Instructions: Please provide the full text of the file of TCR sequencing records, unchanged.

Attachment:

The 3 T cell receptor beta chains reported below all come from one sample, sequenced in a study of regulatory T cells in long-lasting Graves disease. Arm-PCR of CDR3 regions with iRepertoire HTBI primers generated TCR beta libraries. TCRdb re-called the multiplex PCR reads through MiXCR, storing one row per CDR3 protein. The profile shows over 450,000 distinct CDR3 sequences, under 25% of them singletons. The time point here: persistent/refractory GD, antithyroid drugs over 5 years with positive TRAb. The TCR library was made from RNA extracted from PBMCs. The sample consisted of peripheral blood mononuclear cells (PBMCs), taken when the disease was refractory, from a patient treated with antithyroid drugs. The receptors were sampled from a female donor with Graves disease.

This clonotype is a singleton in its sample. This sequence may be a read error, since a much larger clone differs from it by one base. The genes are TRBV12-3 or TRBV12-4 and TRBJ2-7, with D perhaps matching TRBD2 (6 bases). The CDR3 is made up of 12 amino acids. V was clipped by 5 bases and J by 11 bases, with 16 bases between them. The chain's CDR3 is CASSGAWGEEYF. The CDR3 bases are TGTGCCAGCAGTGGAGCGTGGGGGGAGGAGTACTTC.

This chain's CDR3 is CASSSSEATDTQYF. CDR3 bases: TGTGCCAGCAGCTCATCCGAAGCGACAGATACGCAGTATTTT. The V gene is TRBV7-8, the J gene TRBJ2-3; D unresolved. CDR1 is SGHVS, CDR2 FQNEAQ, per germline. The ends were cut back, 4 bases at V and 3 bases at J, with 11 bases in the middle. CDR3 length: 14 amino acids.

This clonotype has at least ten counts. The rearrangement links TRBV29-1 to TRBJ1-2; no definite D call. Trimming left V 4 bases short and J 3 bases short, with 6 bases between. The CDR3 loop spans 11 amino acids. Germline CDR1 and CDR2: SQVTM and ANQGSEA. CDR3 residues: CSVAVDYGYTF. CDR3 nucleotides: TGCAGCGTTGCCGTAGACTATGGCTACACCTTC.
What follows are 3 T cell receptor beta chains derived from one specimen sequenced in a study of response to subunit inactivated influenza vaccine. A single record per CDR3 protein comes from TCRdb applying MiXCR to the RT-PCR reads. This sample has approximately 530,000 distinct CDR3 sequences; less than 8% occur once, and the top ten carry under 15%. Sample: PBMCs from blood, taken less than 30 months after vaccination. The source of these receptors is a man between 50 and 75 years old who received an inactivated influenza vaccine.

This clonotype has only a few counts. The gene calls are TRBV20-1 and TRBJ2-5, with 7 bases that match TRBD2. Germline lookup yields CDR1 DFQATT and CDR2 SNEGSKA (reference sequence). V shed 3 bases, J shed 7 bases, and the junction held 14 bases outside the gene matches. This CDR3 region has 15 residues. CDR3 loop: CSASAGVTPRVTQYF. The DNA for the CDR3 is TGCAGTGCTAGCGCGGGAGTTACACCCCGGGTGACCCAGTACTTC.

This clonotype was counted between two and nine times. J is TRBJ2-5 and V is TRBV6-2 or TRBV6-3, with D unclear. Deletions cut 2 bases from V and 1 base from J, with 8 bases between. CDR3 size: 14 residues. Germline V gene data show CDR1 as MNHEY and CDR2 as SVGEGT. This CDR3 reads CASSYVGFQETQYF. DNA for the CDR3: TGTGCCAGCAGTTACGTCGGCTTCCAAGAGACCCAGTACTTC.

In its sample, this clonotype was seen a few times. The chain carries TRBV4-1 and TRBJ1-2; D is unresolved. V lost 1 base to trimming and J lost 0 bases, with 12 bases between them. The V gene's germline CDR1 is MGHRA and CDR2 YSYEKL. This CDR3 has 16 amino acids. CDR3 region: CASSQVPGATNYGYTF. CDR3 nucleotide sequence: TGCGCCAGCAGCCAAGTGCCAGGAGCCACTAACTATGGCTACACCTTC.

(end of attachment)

The 3 T cell receptor beta chains reported below all come from one sample, sequenced in a study of regulatory T cells in long-lasting Graves disease. Arm-PCR of CDR3 regions with iRepertoire HTBI primers generated TCR beta libraries. TCRdb re-called the multiplex PCR reads through MiXCR, storing one row per CDR3 protein. The profile shows over 450,000 distinct CDR3 sequences, under 25% of them singletons. The time point here: persistent/refractory GD, antithyroid drugs over 5 years with positive TRAb. The TCR library was made from RNA extracted from PBMCs. The sample consisted of peripheral blood mononuclear cells (PBMCs), taken when the disease was refractory, from a patient treated with antithyroid drugs. The receptors were sampled from a female donor with Graves disease.

This clonotype is a singleton in its sample. This sequence may be a read error, since a much larger clone differs from it by one base. The genes are TRBV12-3 or TRBV12-4 and TRBJ2-7, with D perhaps matching TRBD2 (6 bases). The CDR3 is made up of 12 amino acids. V was clipped by 5 bases and J by 11 bases, with 16 bases between them. The chain's CDR3 is CASSGAWGEEYF. The CDR3 bases are TGTGCCAGCAGTGGAGCGTGGGGGGAGGAGTACTTC.

This chain's CDR3 is CASSSSEATDTQYF. CDR3 bases: TGTGCCAGCAGCTCATCCGAAGCGACAGATACGCAGTATTTT. The V gene is TRBV7-8, the J gene TRBJ2-3; D unresolved. CDR1 is SGHVS, CDR2 FQNEAQ, per germline. The ends were cut back, 4 bases at V and 3 bases at J, with 11 bases in the middle. CDR3 length: 14 amino acids.

This clonotype has at least ten counts. The rearrangement links TRBV29-1 to TRBJ1-2; no definite D call. Trimming left V 4 bases short and J 3 bases short, with 6 bases between. The CDR3 loop spans 11 amino acids. Germline CDR1 and CDR2: SQVTM and ANQGSEA. CDR3 residues: CSVAVDYGYTF. CDR3 nucleotides: TGCAGCGTTGCCGTAGACTATGGCTACACCTTC.
What follows are 3 T cell receptor beta chains derived from one specimen sequenced in a study of response to subunit inactivated influenza vaccine. A single record per CDR3 protein comes from TCRdb applying MiXCR to the RT-PCR reads. This sample has approximately 530,000 distinct CDR3 sequences; less than 8% occur once, and the top ten carry under 15%. Sample: PBMCs from blood, taken less than 30 months after vaccination. The source of these receptors is a man between 50 and 75 years old who received an inactivated influenza vaccine.

This clonotype has only a few counts. The gene calls are TRBV20-1 and TRBJ2-5, with 7 bases that match TRBD2. Germline lookup yields CDR1 DFQATT and CDR2 SNEGSKA (reference sequence). V shed 3 bases, J shed 7 bases, and the junction held 14 bases outside the gene matches. This CDR3 region has 15 residues. CDR3 loop: CSASAGVTPRVTQYF. The DNA for the CDR3 is TGCAGTGCTAGCGCGGGAGTTACACCCCGGGTGACCCAGTACTTC.

This clonotype was counted between two and nine times. J is TRBJ2-5 and V is TRBV6-2 or TRBV6-3, with D unclear. Deletions cut 2 bases from V and 1 base from J, with 8 bases between. CDR3 size: 14 residues. Germline V gene data show CDR1 as MNHEY and CDR2 as SVGEGT. This CDR3 reads CASSYVGFQETQYF. DNA for the CDR3: TGTGCCAGCAGTTACGTCGGCTTCCAAGAGACCCAGTACTTC.

In its sample, this clonotype was seen a few times. The chain carries TRBV4-1 and TRBJ1-2; D is unresolved. V lost 1 base to trimming and J lost 0 bases, with 12 bases between them. The V gene's germline CDR1 is MGHRA and CDR2 YSYEKL. This CDR3 has 16 amino acids. CDR3 region: CASSQVPGATNYGYTF. CDR3 nucleotide sequence: TGCGCCAGCAGCCAAGTGCCAGGAGCCACTAACTATGGCTACACCTTC.